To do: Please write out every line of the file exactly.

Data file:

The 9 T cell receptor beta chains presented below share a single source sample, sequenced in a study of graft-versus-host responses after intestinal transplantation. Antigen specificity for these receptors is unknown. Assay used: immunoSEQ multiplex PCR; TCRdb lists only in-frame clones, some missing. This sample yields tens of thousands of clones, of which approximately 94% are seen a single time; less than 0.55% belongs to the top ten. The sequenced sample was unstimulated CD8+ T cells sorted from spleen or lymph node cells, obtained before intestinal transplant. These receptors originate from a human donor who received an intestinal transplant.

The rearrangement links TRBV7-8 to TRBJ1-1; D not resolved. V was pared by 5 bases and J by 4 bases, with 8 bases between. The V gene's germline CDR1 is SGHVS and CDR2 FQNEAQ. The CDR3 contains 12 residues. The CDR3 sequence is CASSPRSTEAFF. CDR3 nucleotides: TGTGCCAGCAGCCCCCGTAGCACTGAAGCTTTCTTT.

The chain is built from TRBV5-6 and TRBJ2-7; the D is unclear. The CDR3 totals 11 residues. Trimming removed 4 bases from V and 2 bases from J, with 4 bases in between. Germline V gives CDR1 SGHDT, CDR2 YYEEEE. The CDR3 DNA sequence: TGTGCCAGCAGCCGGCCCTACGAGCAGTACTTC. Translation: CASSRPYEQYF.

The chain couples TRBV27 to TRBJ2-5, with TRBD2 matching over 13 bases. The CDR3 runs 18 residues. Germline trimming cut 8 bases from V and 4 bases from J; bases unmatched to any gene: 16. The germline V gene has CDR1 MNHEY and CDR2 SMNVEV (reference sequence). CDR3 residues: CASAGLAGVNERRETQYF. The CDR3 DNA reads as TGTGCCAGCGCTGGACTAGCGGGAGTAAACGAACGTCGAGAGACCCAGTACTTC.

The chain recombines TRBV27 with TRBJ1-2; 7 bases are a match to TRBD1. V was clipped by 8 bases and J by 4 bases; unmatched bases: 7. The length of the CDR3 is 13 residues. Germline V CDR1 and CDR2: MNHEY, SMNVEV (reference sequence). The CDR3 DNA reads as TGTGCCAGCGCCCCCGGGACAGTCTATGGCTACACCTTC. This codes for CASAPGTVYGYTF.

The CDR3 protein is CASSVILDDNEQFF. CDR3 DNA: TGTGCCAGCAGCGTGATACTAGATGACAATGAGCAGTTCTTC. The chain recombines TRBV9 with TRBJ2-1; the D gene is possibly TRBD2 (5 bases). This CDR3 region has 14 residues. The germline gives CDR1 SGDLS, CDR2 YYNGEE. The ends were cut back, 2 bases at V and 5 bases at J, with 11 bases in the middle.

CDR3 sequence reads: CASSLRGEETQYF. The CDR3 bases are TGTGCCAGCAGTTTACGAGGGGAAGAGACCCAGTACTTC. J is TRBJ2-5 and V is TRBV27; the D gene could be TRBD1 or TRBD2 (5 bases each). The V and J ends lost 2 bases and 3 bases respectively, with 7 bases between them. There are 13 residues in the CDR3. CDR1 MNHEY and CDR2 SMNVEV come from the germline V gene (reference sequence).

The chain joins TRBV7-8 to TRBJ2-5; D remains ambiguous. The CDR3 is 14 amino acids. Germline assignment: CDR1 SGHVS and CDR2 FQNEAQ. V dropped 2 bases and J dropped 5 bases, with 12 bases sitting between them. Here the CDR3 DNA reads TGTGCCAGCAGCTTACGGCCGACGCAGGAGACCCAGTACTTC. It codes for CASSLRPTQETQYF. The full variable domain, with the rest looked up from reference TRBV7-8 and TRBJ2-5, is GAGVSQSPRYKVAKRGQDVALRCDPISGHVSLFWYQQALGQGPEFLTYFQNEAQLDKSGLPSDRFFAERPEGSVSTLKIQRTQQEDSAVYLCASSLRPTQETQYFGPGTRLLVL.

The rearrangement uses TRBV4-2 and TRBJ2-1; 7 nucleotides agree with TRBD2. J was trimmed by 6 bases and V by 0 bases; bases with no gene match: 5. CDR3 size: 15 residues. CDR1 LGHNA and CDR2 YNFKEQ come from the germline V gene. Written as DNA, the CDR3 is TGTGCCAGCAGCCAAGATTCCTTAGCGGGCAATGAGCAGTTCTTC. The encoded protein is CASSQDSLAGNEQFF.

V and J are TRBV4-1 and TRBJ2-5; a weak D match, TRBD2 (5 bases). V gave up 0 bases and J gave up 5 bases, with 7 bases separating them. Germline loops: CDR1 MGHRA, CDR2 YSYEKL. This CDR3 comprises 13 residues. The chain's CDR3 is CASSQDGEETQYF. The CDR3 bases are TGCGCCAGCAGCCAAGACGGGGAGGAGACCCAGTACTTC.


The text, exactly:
The 9 T cell receptor beta chains presented below share a single source sample, sequenced in a study of graft-versus-host responses after intestinal transplantation. Antigen specificity for these receptors is unknown. Assay used: immunoSEQ multiplex PCR; TCRdb lists only in-frame clones, some missing. This sample yields tens of thousands of clones, of which approximately 94% are seen a single time; less than 0.55% belongs to the top ten. The sequenced sample was unstimulated CD8+ T cells sorted from spleen or lymph node cells, obtained before intestinal transplant. These receptors originate from a human donor who received an intestinal transplant.

The rearrangement links TRBV7-8 to TRBJ1-1; D not resolved. V was pared by 5 bases and J by 4 bases, with 8 bases between. The V gene's germline CDR1 is SGHVS and CDR2 FQNEAQ. The CDR3 contains 12 residues. The CDR3 sequence is CASSPRSTEAFF. CDR3 nucleotides: TGTGCCAGCAGCCCCCGTAGCACTGAAGCTTTCTTT.

The chain is built from TRBV5-6 and TRBJ2-7; the D is unclear. The CDR3 totals 11 residues. Trimming removed 4 bases from V and 2 bases from J, with 4 bases in between. Germline V gives CDR1 SGHDT, CDR2 YYEEEE. The CDR3 DNA sequence: TGTGCCAGCAGCCGGCCCTACGAGCAGTACTTC. Translation: CASSRPYEQYF.

The chain couples TRBV27 to TRBJ2-5, with TRBD2 matching over 13 bases. The CDR3 runs 18 residues. Germline trimming cut 8 bases from V and 4 bases from J; bases unmatched to any gene: 16. The germline V gene has CDR1 MNHEY and CDR2 SMNVEV (reference sequence). CDR3 residues: CASAGLAGVNERRETQYF. The CDR3 DNA reads as TGTGCCAGCGCTGGACTAGCGGGAGTAAACGAACGTCGAGAGACCCAGTACTTC.

The chain recombines TRBV27 with TRBJ1-2; 7 bases are a match to TRBD1. V was clipped by 8 bases and J by 4 bases; unmatched bases: 7. The length of the CDR3 is 13 residues. Germline V CDR1 and CDR2: MNHEY, SMNVEV (reference sequence). The CDR3 DNA reads as TGTGCCAGCGCCCCCGGGACAGTCTATGGCTACACCTTC. This codes for CASAPGTVYGYTF.

The CDR3 protein is CASSVILDDNEQFF. CDR3 DNA: TGTGCCAGCAGCGTGATACTAGATGACAATGAGCAGTTCTTC. The chain recombines TRBV9 with TRBJ2-1; the D gene is possibly TRBD2 (5 bases). This CDR3 region has 14 residues. The germline gives CDR1 SGDLS, CDR2 YYNGEE. The ends were cut back, 2 bases at V and 5 bases at J, with 11 bases in the middle.

CDR3 sequence reads: CASSLRGEETQYF. The CDR3 bases are TGTGCCAGCAGTTTACGAGGGGAAGAGACCCAGTACTTC. J is TRBJ2-5 and V is TRBV27; the D gene could be TRBD1 or TRBD2 (5 bases each). The V and J ends lost 2 bases and 3 bases respectively, with 7 bases between them. There are 13 residues in the CDR3. CDR1 MNHEY and CDR2 SMNVEV come from the germline V gene (reference sequence).

The chain joins TRBV7-8 to TRBJ2-5; D remains ambiguous. The CDR3 is 14 amino acids. Germline assignment: CDR1 SGHVS and CDR2 FQNEAQ. V dropped 2 bases and J dropped 5 bases, with 12 bases sitting between them. Here the CDR3 DNA reads TGTGCCAGCAGCTTACGGCCGACGCAGGAGACCCAGTACTTC. It codes for CASSLRPTQETQYF. The full variable domain, with the rest looked up from reference TRBV7-8 and TRBJ2-5, is GAGVSQSPRYKVAKRGQDVALRCDPISGHVSLFWYQQALGQGPEFLTYFQNEAQLDKSGLPSDRFFAERPEGSVSTLKIQRTQQEDSAVYLCASSLRPTQETQYFGPGTRLLVL.

The rearrangement uses TRBV4-2 and TRBJ2-1; 7 nucleotides agree with TRBD2. J was trimmed by 6 bases and V by 0 bases; bases with no gene match: 5. CDR3 size: 15 residues. CDR1 LGHNA and CDR2 YNFKEQ come from the germline V gene. Written as DNA, the CDR3 is TGTGCCAGCAGCCAAGATTCCTTAGCGGGCAATGAGCAGTTCTTC. The encoded protein is CASSQDSLAGNEQFF.

V and J are TRBV4-1 and TRBJ2-5; a weak D match, TRBD2 (5 bases). V gave up 0 bases and J gave up 5 bases, with 7 bases separating them. Germline loops: CDR1 MGHRA, CDR2 YSYEKL. This CDR3 comprises 13 residues. The chain's CDR3 is CASSQDGEETQYF. The CDR3 bases are TGCGCCAGCAGCCAAGACGGGGAGGAGACCCAGTACTTC.